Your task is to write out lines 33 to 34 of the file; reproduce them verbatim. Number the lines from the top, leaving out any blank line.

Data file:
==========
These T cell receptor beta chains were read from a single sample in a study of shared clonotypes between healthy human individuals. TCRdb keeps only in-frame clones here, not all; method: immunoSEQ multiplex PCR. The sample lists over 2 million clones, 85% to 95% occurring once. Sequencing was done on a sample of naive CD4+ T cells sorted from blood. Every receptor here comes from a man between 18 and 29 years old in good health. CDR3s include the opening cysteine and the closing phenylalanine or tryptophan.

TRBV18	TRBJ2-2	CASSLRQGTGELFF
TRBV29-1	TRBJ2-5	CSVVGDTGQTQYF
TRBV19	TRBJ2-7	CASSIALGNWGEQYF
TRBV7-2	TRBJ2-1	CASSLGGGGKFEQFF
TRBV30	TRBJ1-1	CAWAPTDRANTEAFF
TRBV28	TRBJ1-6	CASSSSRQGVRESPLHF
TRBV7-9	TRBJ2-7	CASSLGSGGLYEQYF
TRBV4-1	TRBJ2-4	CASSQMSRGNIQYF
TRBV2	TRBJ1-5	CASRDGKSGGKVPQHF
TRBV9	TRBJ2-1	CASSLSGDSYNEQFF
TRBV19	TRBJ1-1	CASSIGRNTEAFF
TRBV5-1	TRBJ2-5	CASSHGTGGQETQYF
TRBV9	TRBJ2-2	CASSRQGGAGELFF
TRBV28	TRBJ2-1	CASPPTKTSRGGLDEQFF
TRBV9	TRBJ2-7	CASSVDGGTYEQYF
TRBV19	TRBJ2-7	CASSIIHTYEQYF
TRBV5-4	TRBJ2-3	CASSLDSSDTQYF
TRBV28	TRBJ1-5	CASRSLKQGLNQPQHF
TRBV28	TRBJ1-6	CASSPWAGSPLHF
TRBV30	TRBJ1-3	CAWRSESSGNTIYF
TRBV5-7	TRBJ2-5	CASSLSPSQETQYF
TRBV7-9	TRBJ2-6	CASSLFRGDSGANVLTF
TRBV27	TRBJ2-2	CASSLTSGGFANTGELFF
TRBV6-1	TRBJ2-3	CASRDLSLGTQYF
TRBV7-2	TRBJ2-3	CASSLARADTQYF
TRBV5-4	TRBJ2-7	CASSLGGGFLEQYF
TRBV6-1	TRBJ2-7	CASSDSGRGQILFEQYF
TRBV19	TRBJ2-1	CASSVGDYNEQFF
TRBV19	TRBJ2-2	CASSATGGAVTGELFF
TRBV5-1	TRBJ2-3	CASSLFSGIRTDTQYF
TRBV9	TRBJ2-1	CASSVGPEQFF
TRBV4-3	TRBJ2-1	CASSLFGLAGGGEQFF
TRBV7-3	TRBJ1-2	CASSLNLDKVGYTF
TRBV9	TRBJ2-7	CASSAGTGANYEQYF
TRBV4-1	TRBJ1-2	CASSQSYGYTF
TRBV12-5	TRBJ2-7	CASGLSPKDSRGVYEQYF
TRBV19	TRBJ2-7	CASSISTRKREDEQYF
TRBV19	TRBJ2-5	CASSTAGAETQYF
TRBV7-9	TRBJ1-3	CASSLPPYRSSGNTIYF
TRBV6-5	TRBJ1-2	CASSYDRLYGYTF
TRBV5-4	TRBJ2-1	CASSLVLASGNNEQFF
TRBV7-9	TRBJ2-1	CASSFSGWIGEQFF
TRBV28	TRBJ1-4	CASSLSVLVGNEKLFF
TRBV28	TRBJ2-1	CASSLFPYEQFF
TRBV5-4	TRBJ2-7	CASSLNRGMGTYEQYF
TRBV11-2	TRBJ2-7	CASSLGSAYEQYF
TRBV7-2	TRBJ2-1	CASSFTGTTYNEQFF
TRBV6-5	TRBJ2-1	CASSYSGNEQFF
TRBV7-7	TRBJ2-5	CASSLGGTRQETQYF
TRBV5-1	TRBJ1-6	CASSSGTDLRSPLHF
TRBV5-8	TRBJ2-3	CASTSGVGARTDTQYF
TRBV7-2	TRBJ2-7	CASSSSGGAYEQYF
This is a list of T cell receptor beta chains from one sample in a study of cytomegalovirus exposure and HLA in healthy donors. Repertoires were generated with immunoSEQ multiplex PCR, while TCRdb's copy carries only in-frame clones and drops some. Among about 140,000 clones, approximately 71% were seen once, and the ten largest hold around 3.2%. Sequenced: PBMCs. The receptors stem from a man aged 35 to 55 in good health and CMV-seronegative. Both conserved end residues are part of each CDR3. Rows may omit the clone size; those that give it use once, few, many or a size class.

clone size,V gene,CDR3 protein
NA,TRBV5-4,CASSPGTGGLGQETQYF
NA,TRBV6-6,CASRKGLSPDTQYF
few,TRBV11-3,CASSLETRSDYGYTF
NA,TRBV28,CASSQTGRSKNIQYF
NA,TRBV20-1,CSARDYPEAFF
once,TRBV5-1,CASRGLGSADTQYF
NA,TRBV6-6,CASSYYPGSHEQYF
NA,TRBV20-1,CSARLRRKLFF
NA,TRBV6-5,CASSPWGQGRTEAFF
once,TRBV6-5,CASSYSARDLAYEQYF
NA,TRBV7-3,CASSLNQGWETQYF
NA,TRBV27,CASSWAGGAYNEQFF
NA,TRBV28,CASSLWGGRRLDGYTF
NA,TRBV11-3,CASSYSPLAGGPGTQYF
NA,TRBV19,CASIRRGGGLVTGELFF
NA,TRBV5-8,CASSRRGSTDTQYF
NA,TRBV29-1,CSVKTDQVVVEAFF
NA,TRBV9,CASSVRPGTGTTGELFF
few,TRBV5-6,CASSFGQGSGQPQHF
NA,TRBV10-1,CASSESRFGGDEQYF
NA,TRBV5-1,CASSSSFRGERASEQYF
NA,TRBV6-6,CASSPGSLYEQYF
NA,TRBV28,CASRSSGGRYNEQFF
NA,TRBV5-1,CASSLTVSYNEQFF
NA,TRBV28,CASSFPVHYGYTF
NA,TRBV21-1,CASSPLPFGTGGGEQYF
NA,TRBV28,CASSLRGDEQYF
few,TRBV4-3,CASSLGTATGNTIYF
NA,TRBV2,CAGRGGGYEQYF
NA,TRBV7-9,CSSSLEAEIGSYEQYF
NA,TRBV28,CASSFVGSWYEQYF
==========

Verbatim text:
TRBV4-3	TRBJ2-1	CASSLFGLAGGGEQFF
TRBV7-3	TRBJ1-2	CASSLNLDKVGYTF